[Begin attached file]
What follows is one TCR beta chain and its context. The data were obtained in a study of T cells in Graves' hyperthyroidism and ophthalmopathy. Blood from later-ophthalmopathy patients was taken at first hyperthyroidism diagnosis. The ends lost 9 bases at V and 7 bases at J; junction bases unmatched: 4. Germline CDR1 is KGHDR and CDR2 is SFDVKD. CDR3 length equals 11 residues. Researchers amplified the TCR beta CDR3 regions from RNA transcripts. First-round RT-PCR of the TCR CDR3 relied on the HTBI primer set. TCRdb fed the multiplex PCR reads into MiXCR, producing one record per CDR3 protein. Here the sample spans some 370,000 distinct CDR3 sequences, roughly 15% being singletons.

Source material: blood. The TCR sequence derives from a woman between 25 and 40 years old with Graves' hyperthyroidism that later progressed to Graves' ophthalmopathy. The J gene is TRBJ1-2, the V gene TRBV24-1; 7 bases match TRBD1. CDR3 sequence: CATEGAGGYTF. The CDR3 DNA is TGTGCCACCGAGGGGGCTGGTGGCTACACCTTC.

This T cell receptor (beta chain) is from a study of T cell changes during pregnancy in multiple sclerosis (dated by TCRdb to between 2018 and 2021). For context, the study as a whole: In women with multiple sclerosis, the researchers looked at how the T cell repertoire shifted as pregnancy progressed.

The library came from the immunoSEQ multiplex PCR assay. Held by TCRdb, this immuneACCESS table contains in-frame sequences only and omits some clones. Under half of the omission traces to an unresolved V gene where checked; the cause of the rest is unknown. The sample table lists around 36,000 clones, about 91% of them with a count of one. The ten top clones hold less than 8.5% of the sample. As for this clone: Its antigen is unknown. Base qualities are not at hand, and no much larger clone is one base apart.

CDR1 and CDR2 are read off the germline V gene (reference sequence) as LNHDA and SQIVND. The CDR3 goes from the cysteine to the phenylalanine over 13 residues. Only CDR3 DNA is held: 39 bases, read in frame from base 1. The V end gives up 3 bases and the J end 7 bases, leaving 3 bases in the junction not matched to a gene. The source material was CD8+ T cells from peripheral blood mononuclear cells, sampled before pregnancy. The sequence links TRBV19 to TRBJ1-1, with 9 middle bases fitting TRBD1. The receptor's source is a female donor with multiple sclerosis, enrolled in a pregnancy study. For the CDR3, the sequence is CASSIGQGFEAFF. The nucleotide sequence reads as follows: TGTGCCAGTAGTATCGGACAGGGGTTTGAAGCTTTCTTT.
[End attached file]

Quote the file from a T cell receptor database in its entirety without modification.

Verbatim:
What follows is one TCR beta chain and its context. The data were obtained in a study of T cells in Graves' hyperthyroidism and ophthalmopathy. Blood from later-ophthalmopathy patients was taken at first hyperthyroidism diagnosis. The ends lost 9 bases at V and 7 bases at J; junction bases unmatched: 4. Germline CDR1 is KGHDR and CDR2 is SFDVKD. CDR3 length equals 11 residues. Researchers amplified the TCR beta CDR3 regions from RNA transcripts. First-round RT-PCR of the TCR CDR3 relied on the HTBI primer set. TCRdb fed the multiplex PCR reads into MiXCR, producing one record per CDR3 protein. Here the sample spans some 370,000 distinct CDR3 sequences, roughly 15% being singletons.

Source material: blood. The TCR sequence derives from a woman between 25 and 40 years old with Graves' hyperthyroidism that later progressed to Graves' ophthalmopathy. The J gene is TRBJ1-2, the V gene TRBV24-1; 7 bases match TRBD1. CDR3 sequence: CATEGAGGYTF. The CDR3 DNA is TGTGCCACCGAGGGGGCTGGTGGCTACACCTTC.

This T cell receptor (beta chain) is from a study of T cell changes during pregnancy in multiple sclerosis (dated by TCRdb to between 2018 and 2021). For context, the study as a whole: In women with multiple sclerosis, the researchers looked at how the T cell repertoire shifted as pregnancy progressed.

The library came from the immunoSEQ multiplex PCR assay. Held by TCRdb, this immuneACCESS table contains in-frame sequences only and omits some clones. Under half of the omission traces to an unresolved V gene where checked; the cause of the rest is unknown. The sample table lists around 36,000 clones, about 91% of them with a count of one. The ten top clones hold less than 8.5% of the sample. As for this clone: Its antigen is unknown. Base qualities are not at hand, and no much larger clone is one base apart.

CDR1 and CDR2 are read off the germline V gene (reference sequence) as LNHDA and SQIVND. The CDR3 goes from the cysteine to the phenylalanine over 13 residues. Only CDR3 DNA is held: 39 bases, read in frame from base 1. The V end gives up 3 bases and the J end 7 bases, leaving 3 bases in the junction not matched to a gene. The source material was CD8+ T cells from peripheral blood mononuclear cells, sampled before pregnancy. The sequence links TRBV19 to TRBJ1-1, with 9 middle bases fitting TRBD1. The receptor's source is a female donor with multiple sclerosis, enrolled in a pregnancy study. For the CDR3, the sequence is CASSIGQGFEAFF. The nucleotide sequence reads as follows: TGTGCCAGTAGTATCGGACAGGGGTTTGAAGCTTTCTTT.